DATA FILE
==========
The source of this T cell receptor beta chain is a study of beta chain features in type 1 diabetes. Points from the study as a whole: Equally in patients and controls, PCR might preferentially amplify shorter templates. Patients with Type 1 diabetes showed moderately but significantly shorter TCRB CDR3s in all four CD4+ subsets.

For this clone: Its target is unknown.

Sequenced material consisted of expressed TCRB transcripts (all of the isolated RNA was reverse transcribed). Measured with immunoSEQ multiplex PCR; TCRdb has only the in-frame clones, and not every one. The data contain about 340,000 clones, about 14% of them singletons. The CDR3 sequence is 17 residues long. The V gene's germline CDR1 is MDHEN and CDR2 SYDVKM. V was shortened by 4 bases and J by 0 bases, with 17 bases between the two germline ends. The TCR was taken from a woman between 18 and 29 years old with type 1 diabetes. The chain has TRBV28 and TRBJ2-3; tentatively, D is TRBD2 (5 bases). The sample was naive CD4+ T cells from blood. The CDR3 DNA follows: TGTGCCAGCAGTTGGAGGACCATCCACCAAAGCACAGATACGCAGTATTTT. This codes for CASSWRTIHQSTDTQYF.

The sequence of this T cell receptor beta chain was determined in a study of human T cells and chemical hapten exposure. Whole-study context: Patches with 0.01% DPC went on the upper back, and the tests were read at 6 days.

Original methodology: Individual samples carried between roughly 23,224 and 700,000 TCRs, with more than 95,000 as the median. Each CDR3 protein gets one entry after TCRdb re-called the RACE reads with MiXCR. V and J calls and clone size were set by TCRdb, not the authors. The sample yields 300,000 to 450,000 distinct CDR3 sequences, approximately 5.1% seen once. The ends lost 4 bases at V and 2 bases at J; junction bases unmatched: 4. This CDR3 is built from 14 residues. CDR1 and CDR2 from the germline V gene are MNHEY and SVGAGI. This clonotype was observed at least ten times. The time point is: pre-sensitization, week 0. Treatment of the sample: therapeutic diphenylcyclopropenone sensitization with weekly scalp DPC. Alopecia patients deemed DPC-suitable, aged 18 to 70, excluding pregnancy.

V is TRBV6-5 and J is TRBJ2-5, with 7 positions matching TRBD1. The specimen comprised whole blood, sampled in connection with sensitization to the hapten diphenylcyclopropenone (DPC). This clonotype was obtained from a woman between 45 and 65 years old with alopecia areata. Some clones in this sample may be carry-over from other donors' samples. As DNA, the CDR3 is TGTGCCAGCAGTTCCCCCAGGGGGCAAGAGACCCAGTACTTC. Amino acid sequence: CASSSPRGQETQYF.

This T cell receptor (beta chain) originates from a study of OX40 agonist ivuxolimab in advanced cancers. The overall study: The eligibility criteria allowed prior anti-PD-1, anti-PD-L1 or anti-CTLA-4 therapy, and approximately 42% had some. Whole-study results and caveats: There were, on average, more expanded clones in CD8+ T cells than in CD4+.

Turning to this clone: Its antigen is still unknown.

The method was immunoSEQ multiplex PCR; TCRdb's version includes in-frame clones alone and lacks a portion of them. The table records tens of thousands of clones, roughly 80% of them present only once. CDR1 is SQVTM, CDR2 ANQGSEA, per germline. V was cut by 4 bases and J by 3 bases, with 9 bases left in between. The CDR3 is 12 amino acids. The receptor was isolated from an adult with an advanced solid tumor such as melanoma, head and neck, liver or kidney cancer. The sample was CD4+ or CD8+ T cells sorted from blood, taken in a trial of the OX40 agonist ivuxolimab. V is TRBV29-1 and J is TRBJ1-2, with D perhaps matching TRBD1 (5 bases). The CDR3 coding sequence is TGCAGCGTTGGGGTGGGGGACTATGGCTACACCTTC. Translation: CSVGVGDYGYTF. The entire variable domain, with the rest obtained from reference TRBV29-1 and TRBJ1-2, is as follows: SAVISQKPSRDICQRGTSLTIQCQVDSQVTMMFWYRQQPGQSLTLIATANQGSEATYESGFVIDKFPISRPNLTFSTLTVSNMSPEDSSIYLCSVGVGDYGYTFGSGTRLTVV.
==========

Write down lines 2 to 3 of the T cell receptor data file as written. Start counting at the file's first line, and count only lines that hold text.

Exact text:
For this clone: Its target is unknown.

Sequenced material consisted of expressed TCRB transcripts (all of the isolated RNA was reverse transcribed). Measured with immunoSEQ multiplex PCR; TCRdb has only the in-frame clones, and not every one. The data contain about 340,000 clones, about 14% of them singletons. The CDR3 sequence is 17 residues long. The V gene's germline CDR1 is MDHEN and CDR2 SYDVKM. V was shortened by 4 bases and J by 0 bases, with 17 bases between the two germline ends. The TCR was taken from a woman between 18 and 29 years old with type 1 diabetes. The chain has TRBV28 and TRBJ2-3; tentatively, D is TRBD2 (5 bases). The sample was naive CD4+ T cells from blood. The CDR3 DNA follows: TGTGCCAGCAGTTGGAGGACCATCCACCAAAGCACAGATACGCAGTATTTT. This codes for CASSWRTIHQSTDTQYF.